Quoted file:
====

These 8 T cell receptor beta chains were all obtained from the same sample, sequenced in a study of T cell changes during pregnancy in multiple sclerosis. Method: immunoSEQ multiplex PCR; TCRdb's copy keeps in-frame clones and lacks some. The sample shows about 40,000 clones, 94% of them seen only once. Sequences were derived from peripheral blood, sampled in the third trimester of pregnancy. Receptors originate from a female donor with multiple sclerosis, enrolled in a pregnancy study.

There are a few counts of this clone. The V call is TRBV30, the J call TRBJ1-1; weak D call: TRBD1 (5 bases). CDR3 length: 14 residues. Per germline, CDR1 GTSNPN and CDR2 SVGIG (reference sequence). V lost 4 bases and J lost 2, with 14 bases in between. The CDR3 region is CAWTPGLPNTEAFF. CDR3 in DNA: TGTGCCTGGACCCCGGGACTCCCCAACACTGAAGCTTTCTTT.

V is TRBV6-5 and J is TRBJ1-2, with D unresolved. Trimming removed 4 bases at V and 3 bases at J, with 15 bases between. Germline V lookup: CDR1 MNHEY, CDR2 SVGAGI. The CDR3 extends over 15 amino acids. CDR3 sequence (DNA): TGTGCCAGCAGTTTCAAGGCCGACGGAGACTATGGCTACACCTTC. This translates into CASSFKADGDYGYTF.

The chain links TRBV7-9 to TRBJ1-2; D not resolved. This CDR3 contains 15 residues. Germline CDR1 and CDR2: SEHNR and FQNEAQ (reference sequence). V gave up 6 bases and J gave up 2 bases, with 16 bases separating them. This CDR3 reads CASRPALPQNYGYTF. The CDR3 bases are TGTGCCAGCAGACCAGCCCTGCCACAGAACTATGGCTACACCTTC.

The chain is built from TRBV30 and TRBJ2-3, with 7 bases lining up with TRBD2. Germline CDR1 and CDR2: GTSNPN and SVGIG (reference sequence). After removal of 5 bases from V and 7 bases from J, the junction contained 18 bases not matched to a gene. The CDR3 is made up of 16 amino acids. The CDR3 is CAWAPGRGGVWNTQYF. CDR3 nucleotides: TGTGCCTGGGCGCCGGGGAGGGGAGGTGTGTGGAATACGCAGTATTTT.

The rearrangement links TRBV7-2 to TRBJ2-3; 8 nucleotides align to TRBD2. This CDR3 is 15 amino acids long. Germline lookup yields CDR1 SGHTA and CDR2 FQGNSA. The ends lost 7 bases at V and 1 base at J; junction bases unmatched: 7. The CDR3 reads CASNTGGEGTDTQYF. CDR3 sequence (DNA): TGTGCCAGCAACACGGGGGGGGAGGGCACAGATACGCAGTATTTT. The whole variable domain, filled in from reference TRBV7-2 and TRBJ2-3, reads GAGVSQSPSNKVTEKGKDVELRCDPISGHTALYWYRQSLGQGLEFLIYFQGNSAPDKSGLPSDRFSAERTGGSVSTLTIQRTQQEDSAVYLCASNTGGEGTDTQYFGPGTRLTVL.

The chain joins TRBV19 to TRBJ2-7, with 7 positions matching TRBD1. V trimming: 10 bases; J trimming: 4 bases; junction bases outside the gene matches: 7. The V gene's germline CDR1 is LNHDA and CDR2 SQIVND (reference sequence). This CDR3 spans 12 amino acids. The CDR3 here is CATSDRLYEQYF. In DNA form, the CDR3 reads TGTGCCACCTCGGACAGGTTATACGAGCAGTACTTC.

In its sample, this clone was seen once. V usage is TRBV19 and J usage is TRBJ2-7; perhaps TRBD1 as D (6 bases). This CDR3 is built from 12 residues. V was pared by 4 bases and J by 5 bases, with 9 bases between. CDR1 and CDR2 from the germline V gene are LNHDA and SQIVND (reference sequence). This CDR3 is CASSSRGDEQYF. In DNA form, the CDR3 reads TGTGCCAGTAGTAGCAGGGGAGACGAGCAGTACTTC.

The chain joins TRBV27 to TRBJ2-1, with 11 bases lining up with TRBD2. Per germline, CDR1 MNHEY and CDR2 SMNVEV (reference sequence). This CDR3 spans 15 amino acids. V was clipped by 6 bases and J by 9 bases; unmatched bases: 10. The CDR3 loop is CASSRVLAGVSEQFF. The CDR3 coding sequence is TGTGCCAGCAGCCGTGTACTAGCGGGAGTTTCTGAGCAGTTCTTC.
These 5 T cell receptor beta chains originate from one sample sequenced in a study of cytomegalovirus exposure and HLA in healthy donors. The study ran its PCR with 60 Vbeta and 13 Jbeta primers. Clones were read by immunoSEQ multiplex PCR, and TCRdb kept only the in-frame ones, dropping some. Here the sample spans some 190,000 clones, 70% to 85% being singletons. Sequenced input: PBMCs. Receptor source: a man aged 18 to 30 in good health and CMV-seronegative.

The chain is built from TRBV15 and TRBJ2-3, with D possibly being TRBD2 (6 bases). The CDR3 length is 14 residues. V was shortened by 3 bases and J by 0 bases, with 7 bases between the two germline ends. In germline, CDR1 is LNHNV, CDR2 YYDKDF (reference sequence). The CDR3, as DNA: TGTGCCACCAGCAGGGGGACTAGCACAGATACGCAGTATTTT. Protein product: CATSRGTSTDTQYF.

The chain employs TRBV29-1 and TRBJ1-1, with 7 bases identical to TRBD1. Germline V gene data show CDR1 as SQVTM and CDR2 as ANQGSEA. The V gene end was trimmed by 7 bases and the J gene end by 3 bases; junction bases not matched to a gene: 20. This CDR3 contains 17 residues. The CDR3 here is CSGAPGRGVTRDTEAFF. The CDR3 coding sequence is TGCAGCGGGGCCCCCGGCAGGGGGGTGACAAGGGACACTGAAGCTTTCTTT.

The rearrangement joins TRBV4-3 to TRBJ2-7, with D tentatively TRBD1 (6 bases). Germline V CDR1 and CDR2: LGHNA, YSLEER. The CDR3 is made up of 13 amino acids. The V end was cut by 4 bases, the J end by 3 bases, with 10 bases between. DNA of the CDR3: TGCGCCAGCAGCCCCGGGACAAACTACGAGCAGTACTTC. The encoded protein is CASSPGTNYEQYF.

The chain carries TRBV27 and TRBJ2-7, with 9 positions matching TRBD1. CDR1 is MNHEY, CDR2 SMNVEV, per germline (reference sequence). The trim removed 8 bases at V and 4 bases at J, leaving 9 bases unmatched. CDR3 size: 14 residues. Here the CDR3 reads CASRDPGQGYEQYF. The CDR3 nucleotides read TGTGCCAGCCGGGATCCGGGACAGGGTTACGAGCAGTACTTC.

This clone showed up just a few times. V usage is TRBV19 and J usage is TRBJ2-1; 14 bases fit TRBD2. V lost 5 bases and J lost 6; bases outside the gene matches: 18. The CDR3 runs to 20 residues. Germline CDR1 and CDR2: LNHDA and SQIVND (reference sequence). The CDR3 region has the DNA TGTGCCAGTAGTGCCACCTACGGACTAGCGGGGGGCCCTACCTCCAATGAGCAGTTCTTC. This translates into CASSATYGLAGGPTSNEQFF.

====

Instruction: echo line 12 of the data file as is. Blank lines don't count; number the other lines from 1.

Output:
The chain employs TRBV29-1 and TRBJ1-1, with 7 bases identical to TRBD1. Germline V gene data show CDR1 as SQVTM and CDR2 as ANQGSEA. The V gene end was trimmed by 7 bases and the J gene end by 3 bases; junction bases not matched to a gene: 20. This CDR3 contains 17 residues. The CDR3 here is CSGAPGRGVTRDTEAFF. The CDR3 coding sequence is TGCAGCGGGGCCCCCGGCAGGGGGGTGACAAGGGACACTGAAGCTTTCTTT.